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How to Use the FAFSA to Get Community College Financial Aid

Community college is less expensive than a four-year school, but you still need to pay for it. Here's what you should know about community college financial aid.

As the cost of college attendance continues to rise, students are looking for strategies to keep their student loan burden as small as possible. For some, that means enrolling in a community college before transferring to a four-year institution to finish their degree.

But while community college is significantly less expensive, you'll still need to find a way to pay for it. Here's what you need to know about community college financial aid, including what options are available, who is eligible and how to apply.


How to apply for financial aid for community college

There are many types of financial aid programs available for community college students. Read below to learn how to apply for these programs and how they compare.

Fill out the FAFSA

To qualify for most types of financial aid, you and your parents must complete the Free Application for Federal Student Aid (FAFSA). The FAFSA is then sent to the colleges that you’ve applied to. They will use that information to determine your federal financial aid eligibility as well as eligibility for state-based financial aid programs. 

The FAFSA is available for community college students as well as undergraduate and graduate students. Filling out the FAFSA will make you eligible for federal and state-based financial aid, including student loans, grants and work-study.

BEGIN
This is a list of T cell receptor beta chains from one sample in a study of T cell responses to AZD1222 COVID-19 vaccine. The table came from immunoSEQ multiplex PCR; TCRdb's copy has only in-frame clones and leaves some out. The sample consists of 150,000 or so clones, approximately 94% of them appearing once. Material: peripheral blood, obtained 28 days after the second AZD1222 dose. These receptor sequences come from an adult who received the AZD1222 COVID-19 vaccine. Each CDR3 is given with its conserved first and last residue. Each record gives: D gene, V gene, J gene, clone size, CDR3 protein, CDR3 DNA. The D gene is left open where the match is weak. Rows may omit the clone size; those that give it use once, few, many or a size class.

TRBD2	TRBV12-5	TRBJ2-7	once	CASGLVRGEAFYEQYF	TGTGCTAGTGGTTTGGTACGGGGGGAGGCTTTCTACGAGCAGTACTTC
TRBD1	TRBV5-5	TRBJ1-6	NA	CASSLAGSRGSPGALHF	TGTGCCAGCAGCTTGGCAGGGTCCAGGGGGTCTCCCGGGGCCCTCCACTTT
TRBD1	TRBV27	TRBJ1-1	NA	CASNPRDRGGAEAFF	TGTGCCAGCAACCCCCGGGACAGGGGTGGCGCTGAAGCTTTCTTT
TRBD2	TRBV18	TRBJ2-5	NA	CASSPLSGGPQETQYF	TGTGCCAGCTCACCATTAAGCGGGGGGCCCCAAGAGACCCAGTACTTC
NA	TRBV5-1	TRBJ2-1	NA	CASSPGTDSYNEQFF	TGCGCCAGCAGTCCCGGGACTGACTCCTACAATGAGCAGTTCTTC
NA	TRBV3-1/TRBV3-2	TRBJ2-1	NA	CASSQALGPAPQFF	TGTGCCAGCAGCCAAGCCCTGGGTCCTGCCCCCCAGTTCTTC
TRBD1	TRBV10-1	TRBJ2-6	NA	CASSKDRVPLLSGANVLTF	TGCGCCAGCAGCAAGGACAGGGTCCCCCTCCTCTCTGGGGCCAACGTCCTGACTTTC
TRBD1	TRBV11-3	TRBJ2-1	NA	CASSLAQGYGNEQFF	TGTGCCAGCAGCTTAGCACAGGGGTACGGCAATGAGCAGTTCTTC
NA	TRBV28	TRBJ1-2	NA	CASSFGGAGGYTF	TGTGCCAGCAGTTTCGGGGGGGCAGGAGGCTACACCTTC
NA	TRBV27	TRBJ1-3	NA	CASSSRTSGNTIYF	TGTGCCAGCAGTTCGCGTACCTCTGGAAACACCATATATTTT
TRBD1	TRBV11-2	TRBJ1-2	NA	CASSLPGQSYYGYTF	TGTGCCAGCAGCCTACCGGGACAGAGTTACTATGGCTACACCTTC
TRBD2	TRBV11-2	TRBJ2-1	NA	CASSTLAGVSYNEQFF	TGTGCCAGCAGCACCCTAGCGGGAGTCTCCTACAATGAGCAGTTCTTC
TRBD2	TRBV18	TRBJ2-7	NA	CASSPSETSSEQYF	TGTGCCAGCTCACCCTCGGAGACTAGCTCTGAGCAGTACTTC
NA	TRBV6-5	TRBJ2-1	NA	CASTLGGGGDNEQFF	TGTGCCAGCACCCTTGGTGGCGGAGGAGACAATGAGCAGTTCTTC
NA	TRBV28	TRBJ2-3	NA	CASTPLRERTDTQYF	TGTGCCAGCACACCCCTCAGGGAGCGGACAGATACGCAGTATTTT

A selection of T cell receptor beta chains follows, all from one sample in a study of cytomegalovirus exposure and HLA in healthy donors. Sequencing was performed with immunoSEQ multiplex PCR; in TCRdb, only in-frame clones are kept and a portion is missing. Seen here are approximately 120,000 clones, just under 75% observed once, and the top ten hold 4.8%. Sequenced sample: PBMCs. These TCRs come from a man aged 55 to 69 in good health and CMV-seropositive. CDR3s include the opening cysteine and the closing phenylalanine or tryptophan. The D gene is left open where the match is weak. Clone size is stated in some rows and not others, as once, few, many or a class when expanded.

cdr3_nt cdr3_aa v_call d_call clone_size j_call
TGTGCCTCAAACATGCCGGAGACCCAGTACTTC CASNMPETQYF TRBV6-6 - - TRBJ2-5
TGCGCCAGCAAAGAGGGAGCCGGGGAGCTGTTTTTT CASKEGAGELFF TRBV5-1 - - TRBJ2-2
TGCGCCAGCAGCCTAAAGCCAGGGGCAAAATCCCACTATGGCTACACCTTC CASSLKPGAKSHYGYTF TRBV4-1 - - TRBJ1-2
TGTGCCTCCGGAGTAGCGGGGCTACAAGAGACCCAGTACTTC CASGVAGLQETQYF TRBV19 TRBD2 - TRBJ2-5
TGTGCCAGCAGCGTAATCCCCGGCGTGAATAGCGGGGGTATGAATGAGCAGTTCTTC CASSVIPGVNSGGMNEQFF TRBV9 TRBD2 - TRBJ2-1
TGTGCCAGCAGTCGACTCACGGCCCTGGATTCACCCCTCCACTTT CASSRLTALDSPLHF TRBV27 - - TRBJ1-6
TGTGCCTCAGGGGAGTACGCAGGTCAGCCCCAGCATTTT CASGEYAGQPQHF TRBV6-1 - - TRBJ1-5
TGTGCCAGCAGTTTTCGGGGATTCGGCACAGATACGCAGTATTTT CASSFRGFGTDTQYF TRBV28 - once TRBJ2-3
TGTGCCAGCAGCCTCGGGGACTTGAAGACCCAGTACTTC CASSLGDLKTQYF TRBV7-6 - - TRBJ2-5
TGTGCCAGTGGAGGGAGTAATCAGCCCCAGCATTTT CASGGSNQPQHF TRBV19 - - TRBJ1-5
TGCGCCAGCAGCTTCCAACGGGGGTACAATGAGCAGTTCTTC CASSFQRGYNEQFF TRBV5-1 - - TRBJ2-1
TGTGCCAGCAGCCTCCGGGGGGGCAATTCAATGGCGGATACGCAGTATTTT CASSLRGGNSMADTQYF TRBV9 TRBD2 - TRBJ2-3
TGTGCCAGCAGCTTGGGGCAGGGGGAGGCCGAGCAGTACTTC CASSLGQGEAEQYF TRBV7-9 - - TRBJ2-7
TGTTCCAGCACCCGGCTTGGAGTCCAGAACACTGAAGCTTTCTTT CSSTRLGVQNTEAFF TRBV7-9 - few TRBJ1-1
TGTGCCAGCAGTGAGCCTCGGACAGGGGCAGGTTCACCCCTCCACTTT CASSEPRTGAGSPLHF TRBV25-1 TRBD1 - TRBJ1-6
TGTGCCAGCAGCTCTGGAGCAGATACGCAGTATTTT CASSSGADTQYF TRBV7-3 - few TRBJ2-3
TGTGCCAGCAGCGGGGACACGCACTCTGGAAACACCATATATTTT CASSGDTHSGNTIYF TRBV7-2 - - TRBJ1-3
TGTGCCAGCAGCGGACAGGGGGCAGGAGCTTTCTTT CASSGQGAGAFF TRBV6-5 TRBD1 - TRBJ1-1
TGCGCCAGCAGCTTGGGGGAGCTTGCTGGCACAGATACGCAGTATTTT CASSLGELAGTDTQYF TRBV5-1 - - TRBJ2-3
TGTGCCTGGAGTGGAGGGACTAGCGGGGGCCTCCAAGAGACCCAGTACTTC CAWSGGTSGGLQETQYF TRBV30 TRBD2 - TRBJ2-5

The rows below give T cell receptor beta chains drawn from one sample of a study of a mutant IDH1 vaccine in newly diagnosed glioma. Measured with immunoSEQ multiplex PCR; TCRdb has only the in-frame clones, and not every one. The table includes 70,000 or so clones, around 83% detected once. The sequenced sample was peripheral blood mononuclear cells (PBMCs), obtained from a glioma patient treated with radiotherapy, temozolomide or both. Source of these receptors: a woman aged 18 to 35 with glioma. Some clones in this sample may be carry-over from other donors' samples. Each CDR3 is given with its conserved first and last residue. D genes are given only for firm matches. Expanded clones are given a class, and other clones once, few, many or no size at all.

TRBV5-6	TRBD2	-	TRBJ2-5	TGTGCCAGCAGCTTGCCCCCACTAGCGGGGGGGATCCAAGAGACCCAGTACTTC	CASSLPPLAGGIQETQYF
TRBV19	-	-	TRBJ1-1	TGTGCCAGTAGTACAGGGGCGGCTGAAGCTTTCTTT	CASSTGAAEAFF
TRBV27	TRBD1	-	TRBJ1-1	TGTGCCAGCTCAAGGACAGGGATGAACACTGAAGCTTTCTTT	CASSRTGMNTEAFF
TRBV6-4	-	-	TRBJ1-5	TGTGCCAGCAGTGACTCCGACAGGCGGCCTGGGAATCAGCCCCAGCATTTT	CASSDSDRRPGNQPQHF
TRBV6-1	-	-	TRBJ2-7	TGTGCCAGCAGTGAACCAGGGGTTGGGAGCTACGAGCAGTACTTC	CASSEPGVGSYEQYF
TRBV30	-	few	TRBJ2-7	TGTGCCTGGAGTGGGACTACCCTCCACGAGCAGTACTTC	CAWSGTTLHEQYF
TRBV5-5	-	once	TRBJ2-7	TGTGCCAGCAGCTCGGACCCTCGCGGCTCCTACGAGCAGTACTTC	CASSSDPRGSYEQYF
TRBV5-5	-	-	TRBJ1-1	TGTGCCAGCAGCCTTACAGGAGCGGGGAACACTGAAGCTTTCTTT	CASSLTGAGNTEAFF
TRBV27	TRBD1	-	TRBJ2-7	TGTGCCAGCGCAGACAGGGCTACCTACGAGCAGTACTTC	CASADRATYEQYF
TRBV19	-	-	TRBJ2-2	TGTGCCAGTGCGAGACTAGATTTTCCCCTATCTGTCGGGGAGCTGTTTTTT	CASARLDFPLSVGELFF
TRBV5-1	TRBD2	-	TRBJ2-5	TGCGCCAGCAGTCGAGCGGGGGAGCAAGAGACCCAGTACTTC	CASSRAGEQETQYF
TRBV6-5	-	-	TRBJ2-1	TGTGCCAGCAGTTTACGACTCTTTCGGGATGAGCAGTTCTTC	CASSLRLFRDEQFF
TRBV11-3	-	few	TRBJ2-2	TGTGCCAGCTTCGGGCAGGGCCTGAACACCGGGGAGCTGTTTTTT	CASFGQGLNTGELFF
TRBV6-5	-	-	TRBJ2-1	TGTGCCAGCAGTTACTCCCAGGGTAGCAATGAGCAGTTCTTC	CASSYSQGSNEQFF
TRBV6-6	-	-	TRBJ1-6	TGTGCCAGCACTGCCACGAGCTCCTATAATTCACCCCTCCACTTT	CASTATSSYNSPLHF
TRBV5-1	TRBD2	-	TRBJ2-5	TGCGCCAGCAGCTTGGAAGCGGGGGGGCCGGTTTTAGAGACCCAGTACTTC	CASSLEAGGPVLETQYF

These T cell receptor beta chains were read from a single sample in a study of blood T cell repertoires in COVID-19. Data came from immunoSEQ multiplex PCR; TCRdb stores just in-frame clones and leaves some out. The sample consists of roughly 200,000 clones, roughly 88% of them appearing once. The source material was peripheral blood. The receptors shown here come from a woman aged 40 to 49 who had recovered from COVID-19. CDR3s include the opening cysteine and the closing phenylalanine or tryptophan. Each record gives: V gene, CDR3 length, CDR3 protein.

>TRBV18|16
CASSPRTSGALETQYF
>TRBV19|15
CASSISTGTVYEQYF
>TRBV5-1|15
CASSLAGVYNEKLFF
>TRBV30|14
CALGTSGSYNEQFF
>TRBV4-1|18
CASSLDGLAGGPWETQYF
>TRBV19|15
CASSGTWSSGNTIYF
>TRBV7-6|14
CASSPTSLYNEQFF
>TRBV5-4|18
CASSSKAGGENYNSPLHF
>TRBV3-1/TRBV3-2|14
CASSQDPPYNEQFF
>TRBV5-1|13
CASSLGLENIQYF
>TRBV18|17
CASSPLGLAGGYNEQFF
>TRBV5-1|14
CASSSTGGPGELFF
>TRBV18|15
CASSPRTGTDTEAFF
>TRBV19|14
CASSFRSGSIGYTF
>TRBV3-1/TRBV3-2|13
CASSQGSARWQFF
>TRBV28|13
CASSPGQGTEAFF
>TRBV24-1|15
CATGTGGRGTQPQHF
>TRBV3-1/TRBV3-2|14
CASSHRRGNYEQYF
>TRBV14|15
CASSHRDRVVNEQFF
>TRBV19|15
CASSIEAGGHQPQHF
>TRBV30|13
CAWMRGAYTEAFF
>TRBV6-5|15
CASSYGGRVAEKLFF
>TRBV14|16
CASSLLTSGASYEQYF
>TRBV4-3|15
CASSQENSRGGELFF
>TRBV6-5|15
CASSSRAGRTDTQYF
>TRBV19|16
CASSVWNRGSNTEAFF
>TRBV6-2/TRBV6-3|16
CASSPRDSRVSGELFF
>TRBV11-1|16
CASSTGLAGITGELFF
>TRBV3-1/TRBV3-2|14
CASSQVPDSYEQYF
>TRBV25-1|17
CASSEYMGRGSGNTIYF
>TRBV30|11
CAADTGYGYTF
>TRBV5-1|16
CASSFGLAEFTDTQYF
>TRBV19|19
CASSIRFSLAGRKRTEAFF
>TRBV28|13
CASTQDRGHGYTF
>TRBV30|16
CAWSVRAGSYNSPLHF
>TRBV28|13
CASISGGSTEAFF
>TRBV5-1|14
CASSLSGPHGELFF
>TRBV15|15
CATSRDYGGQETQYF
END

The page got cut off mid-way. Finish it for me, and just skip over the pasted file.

Make sure to complete the FAFSA by the school’s exact deadline. If you don’t submit the financial aid applications by the deadline, you may not qualify for federal loans and grants. If you have any questions about the financial aid forms, talk to your college counselor or visit the official FAFSA website.

Federal grants

There are several federal grants available to students who qualify based on need. The most popular is the federal Pell Grant. The annual amount depends on your family’s finances and ranges from $650 to $6,895 for the 2022-23 school year.

Pell Grants are given for only six semesters in total. If you use it for four semesters of community college and then transfer to a four-year college, you’ll be able to use it for another two semesters max.

The Federal Supplemental Educational Opportunity Grant is another financial aid award given to students who qualify based on need. The annual amount ranges from $100 to $4,000.

Federal student loans 

Federal student loans are one of the main ways that students can pay for community college. Students can qualify for either Direct Subsidized Loans or Direct Unsubsidized Loans. Direct Subsidized Loans are available only to students with financial need. These loans will not accrue interest while you’re enrolled, during the six-month grace period after you leave school and during certain deferment periods.

Borrowers who don’t qualify based on need will still be eligible for Direct Unsubsidized Loans. The main difference between the two loans is that you will accrue interest on Direct Unsubsidized Loans.